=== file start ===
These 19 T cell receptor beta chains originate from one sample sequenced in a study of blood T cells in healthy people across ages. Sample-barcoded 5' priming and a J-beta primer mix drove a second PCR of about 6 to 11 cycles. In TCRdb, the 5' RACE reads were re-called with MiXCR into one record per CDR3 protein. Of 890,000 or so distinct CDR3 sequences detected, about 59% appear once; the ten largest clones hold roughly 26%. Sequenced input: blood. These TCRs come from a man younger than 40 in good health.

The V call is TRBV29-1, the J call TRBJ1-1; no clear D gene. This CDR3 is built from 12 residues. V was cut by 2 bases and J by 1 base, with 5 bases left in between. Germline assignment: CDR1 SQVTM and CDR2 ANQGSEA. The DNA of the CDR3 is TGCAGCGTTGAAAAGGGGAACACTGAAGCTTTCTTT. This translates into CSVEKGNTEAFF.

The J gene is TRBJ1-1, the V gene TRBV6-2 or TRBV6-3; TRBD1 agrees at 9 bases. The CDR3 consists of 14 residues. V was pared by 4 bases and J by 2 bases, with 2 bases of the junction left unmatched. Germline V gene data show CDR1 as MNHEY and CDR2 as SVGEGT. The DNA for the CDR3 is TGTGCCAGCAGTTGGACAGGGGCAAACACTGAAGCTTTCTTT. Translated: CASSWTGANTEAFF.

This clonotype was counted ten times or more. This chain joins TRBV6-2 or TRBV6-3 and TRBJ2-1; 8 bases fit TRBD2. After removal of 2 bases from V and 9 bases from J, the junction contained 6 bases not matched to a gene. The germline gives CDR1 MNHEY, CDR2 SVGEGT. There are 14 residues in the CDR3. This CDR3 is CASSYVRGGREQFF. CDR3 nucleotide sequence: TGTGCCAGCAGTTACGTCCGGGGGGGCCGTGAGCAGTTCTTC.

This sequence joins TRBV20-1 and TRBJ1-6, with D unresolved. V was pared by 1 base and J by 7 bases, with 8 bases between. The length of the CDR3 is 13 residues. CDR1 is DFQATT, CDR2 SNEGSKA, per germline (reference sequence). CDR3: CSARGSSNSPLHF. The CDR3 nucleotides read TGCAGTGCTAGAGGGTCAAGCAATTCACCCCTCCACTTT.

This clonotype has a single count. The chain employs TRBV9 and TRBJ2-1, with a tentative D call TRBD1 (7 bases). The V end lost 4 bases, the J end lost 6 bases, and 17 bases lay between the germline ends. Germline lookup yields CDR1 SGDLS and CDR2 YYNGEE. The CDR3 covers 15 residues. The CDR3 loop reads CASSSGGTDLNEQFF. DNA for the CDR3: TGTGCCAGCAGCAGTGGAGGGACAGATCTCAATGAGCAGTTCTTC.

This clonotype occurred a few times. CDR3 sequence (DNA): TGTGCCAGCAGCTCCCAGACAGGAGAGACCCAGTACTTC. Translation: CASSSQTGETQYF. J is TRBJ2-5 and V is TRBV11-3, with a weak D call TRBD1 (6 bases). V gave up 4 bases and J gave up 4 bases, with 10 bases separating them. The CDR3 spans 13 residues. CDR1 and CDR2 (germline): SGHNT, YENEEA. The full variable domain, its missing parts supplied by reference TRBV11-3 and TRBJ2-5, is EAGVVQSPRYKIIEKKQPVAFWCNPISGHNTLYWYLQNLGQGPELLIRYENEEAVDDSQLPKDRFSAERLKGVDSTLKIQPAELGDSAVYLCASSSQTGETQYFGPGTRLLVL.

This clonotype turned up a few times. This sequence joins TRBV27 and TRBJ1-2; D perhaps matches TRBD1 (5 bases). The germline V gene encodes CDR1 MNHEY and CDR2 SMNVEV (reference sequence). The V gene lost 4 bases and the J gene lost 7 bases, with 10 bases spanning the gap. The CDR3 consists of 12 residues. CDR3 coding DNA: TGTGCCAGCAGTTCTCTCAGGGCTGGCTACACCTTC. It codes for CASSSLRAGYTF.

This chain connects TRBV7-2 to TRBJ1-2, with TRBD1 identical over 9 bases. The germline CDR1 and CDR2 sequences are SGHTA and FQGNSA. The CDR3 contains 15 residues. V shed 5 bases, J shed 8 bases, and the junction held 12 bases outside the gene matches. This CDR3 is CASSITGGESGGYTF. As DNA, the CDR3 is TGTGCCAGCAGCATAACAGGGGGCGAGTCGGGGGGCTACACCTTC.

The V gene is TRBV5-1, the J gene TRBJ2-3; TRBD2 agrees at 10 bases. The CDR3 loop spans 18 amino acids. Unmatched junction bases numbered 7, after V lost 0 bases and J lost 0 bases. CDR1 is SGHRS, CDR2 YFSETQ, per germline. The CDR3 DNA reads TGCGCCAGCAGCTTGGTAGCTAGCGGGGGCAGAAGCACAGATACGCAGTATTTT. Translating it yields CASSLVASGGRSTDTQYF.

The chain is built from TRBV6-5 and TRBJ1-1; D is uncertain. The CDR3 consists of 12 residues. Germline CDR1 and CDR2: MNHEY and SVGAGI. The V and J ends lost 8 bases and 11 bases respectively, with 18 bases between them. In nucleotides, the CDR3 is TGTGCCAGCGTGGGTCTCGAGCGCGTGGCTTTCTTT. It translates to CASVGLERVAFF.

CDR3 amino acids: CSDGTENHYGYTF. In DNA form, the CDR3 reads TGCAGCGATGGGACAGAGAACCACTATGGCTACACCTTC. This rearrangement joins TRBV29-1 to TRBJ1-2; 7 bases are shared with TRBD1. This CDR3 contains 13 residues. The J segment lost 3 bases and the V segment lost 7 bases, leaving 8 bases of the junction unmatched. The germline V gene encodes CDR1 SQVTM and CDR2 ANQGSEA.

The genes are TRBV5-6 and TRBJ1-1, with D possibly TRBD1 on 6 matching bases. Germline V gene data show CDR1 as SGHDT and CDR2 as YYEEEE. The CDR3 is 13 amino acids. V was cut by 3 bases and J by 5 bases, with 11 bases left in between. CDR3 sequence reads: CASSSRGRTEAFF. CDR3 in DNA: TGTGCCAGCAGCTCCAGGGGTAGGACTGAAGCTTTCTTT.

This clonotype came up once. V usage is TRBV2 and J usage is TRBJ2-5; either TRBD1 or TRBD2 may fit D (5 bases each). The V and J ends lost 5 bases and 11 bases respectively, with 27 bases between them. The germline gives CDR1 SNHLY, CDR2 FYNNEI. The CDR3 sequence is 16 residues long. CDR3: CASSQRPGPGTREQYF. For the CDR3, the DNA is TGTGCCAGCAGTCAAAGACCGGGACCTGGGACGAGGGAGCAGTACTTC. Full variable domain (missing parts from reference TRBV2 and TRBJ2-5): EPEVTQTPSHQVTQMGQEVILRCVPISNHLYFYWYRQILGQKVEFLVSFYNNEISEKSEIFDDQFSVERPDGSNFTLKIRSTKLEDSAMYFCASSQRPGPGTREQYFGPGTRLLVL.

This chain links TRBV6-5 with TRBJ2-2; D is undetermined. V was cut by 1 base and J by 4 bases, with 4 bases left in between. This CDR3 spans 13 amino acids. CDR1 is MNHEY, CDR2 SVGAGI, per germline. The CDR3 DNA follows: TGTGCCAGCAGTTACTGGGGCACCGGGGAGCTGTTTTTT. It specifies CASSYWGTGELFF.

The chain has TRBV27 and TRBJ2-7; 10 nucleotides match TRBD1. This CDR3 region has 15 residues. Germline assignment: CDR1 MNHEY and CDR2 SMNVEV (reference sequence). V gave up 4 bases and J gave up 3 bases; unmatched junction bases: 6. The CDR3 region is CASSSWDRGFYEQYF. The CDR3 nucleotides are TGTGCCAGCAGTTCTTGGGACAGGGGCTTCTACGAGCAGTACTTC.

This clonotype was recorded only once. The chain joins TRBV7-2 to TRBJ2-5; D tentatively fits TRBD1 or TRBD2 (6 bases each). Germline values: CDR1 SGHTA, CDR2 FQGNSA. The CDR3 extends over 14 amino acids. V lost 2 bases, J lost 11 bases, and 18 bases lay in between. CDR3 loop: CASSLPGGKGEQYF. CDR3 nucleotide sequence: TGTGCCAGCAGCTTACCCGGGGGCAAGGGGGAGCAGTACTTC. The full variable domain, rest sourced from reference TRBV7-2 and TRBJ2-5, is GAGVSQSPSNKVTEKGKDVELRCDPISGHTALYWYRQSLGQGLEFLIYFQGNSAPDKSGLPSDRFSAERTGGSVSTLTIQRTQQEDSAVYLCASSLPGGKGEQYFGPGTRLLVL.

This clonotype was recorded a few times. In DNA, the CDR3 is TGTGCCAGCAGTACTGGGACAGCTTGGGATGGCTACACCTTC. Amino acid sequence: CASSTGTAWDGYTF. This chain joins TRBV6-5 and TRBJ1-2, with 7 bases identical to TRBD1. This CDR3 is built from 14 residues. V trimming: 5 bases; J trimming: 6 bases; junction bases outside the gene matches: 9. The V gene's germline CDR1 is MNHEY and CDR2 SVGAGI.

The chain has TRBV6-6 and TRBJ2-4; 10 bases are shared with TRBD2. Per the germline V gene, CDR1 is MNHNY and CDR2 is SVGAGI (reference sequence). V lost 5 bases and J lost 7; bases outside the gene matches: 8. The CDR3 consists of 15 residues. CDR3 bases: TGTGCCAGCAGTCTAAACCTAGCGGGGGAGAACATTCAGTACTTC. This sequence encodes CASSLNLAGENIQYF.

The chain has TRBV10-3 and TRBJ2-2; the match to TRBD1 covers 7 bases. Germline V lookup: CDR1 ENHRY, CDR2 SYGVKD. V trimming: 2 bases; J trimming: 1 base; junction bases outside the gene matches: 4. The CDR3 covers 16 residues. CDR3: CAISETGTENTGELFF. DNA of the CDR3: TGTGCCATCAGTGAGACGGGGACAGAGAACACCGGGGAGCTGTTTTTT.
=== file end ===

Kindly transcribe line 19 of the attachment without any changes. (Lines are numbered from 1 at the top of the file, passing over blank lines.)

The chain has TRBV6-6 and TRBJ2-4; 10 bases are shared with TRBD2. Per the germline V gene, CDR1 is MNHNY and CDR2 is SVGAGI (reference sequence). V lost 5 bases and J lost 7; bases outside the gene matches: 8. The CDR3 consists of 15 residues. CDR3 bases: TGTGCCAGCAGTCTAAACCTAGCGGGGGAGAACATTCAGTACTTC. This sequence encodes CASSLNLAGENIQYF.